Some might argue that fashion isn’t essential to a storyline – that a character’s experiences, thoughts, and dialogue are more important than their clothes. But if that were true, there wouldn’t be categories for costume design at every major awards show, let alone a separate ceremony held each year to honor the best costume designs in the industry.

JUDAS AND THE BLACK MESSIAH, left to right: Ashton Sanders, as Jimmy Palmer (back), Dominique Thorne, as Judy Harmon, Daniel Kaluuya, as President Fred Hampton, Darrell Britt-Gibson, as Bobby Rush, Caleb Eberhardt, as Bob Lee, 2021. Warner Bros.  / Courtesy Everett Collection

Image source: Everett Collection

“What a character wears really says a lot about who they are,” said Charlese Antoinette Jones, a costume designer whose work in “Judas and the Black Messiah” was nominated for a Costume Designers Guild Award in 2021. “Fashion is a visual language that helps move a story forward. Before a character even opens their mouth, you see what they are wearing, their hair and makeup. These things help viewers understand what a character is could do for the job or what subculture/counterculture they might belong to.” Costumes from “Judas and the Black Messiah” are essential for recreating the 1960s and even serve as identifiers for organizations like the Black Panthers, Crowns and Young Patriots, all of which wear different colored berets.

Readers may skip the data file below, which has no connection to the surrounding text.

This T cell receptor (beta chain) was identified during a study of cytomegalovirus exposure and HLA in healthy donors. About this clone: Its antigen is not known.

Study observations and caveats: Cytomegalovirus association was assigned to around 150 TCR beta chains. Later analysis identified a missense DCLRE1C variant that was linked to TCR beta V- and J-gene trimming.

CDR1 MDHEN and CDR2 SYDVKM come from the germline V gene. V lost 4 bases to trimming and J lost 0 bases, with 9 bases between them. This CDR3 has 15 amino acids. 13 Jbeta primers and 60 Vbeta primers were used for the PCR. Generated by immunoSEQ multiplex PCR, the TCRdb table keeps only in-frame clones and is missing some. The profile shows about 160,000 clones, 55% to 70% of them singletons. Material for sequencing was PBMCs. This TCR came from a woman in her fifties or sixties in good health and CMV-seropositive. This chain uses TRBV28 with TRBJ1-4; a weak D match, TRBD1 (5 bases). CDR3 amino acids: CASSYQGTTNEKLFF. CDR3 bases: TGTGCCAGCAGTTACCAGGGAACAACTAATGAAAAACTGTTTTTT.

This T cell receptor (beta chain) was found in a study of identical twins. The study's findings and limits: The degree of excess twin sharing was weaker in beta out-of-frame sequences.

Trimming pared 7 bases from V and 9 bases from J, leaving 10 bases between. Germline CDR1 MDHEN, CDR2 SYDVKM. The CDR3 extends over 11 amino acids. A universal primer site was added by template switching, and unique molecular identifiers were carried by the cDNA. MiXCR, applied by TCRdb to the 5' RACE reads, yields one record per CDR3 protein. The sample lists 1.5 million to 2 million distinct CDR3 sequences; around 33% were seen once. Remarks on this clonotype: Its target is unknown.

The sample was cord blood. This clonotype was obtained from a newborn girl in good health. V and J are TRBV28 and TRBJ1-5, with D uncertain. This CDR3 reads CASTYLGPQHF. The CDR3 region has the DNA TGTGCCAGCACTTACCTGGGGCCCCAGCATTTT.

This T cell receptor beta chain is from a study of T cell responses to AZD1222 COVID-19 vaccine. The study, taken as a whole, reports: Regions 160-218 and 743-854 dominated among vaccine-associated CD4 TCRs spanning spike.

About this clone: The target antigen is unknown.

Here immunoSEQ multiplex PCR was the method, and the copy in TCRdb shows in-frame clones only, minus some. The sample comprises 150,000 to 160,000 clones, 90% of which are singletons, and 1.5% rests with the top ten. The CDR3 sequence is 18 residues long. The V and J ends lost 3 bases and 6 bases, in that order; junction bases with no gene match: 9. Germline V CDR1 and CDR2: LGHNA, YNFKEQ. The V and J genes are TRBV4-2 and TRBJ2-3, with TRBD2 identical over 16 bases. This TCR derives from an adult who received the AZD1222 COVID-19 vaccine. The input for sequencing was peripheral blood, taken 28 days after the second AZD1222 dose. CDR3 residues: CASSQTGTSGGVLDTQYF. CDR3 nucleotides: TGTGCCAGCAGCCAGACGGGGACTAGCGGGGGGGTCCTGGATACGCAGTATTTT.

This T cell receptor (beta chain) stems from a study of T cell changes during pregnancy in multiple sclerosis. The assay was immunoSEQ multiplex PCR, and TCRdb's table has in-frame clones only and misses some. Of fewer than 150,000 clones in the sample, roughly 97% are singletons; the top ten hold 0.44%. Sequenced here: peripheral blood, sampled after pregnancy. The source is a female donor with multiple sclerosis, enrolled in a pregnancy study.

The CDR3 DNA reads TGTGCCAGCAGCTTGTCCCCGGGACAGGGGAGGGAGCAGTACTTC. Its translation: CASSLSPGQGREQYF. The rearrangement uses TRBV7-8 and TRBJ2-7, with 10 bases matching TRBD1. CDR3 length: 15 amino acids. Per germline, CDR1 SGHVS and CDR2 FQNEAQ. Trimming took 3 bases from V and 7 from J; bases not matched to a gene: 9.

But even when they’re not integral to world-building, costumes are still an essential part of the visual experience. The cult classic “Buffy the Vampire Slayer” isn’t about fashion, but 25 years after the series first aired, there are still countless pieces on the iconic styles worn by Buffy and the Scooby Gang. Instagram pages are dedicated to Sarah Michelle Gellar’s wardrobe, and fans are still trying to recreate costume designer Cynthia Bergstrom’s looks to this day.